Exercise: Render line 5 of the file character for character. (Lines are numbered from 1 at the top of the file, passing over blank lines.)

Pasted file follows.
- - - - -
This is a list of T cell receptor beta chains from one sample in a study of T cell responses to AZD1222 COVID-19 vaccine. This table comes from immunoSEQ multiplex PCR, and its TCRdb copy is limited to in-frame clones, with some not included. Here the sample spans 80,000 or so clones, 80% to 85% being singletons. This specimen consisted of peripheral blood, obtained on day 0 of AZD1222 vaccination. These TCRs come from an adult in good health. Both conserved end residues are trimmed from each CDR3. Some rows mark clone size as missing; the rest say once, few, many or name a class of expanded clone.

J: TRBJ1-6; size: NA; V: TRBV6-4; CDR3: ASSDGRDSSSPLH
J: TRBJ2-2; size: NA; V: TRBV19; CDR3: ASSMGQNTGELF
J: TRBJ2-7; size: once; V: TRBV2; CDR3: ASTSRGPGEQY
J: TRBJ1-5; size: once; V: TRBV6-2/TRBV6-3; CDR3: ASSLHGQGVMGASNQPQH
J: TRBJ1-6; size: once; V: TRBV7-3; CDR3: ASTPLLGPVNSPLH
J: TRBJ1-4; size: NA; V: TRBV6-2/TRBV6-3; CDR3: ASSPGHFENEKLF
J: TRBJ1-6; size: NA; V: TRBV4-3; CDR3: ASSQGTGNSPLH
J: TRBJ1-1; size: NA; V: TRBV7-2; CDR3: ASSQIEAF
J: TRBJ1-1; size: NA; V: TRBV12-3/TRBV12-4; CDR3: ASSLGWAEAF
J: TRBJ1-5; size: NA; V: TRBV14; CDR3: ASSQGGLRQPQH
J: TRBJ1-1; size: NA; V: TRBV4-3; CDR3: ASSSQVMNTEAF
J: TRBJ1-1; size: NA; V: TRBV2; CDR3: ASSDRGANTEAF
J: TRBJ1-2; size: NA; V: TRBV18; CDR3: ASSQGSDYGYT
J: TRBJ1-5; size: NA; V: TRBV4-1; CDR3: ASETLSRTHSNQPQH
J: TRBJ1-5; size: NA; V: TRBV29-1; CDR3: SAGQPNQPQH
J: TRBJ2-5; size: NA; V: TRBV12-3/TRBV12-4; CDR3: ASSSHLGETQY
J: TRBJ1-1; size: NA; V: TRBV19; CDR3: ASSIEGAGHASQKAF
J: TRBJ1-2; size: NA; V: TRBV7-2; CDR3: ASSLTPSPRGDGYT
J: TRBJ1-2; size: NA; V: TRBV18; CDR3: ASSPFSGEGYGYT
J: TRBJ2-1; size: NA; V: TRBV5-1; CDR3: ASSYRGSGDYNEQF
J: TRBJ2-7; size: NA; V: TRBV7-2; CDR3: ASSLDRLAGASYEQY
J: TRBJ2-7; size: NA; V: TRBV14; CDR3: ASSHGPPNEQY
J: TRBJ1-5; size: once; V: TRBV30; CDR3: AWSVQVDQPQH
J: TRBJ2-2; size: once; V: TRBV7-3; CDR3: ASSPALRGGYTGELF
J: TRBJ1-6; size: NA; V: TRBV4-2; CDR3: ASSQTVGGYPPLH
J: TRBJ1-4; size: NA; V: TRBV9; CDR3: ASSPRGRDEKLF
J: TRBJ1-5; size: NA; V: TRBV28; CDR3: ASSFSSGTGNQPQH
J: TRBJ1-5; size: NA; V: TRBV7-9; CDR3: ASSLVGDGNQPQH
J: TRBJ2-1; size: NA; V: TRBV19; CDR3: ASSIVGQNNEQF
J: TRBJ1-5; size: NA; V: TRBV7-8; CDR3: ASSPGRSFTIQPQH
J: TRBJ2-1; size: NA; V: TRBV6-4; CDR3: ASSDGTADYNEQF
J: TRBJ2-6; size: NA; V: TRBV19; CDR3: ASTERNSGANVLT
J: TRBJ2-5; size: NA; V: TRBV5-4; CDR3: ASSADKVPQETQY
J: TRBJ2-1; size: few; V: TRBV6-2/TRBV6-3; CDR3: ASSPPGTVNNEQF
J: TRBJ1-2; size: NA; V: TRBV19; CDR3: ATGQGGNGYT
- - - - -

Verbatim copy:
J: TRBJ1-5; size: once; V: TRBV6-2/TRBV6-3; CDR3: ASSLHGQGVMGASNQPQH